Start as you mean to go on. Before you begin, it’s important to remember to keep training sessions positive. Maintaining eye contact and lots of praise when they do well will help reinforce love and care. Remind yourself that you are a team, and you are in this together.

2. The treat

Show your dog what their reward will be (a treat or a toy, depending on what motivates them) and let them sniff it. As they become engaged, begin to lure their head upwards by lifting the treat. This will lower their bottom to the ground. As their head goes up, and bottom lowers, mark the action by saying ‘good’. When they are in a sitting position give them their reward and some love.

3. Introducing Cues

Next, introduce the famous verbal cue ‘sit’. The tone of your voice is important here. Try to make this sound like a cue rather than a demand. Show your dog a treat and let them sniff. Once their head goes up say ‘sit’, and as their bottom lowers say ‘good’. Once they touch the ground, reward them with a treat.

4. Repeat

Repeat the above a few times. Once you think they are comfortable, move on to the next step.

5. Increase duration

Now you have a basic sit in the bag, it’s time to increase the duration of the sit – in other words, the time between your dog sitting and then being rewarded. Repeat step 3, but this time, leave 3 seconds before you say ‘good ‘and reward them. You can increase the timing more as your dog improves.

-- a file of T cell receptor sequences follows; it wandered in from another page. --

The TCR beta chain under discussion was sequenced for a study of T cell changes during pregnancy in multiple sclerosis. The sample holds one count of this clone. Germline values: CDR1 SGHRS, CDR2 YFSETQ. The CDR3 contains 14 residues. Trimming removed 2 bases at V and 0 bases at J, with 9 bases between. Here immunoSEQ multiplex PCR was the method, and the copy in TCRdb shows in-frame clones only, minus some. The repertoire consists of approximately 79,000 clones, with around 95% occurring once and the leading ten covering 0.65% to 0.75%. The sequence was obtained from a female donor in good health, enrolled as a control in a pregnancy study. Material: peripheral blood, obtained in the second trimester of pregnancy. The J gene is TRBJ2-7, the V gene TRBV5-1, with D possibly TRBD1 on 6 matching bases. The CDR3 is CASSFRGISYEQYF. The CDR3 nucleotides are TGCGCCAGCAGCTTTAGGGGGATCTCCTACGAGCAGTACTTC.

6. Distractions

This time, once you achieve a sit, introduce a distraction and wait a few seconds before you reward with ‘good’. A distraction could be patting yourself on the head, jumping in the air, or even another person entering the room. If your dog continues to sit, reward. If not, lower your criteria and incorporate more distractions later. Remember, patience is key.

7. Stepping in the right direction

Now, get your dog to sit, take two steps backwards and then return to your original spot. If they remain seated, step towards them and reward them with ‘good’ and a treat. If they don’t, lower the distance for now. Remember to only reward once you have stepped to them, otherwise your dog will learn they are rewarded when they break the sit and run up to you. Keep practising and once they are comfortable, then increase your step count.

8. Practice makes permanent

Repeat these steps regularly until your dog has learned the cue and more importantly, the ‘sit!’ response.

The sit command is among the top 7 common commands for dogs and it’s an essential part of your dog’s training. Want to take your dog’s training to the next level? Expert Steve Mann offers an online dog training course that covers everything from the basics, right through to important lessons on separation anxiety and advanced tricks. Whether you have a puppy or an older dog, it’s never too late to learn something new.

Learn more about dog training with Steve Mann

Build a happier life for you and your dog with Steve Mann. Whether you’ve got a playful pup or a pooch who could do with a nudge, Steve will teach you all the tips and tricks he’s learned across his 30-year career.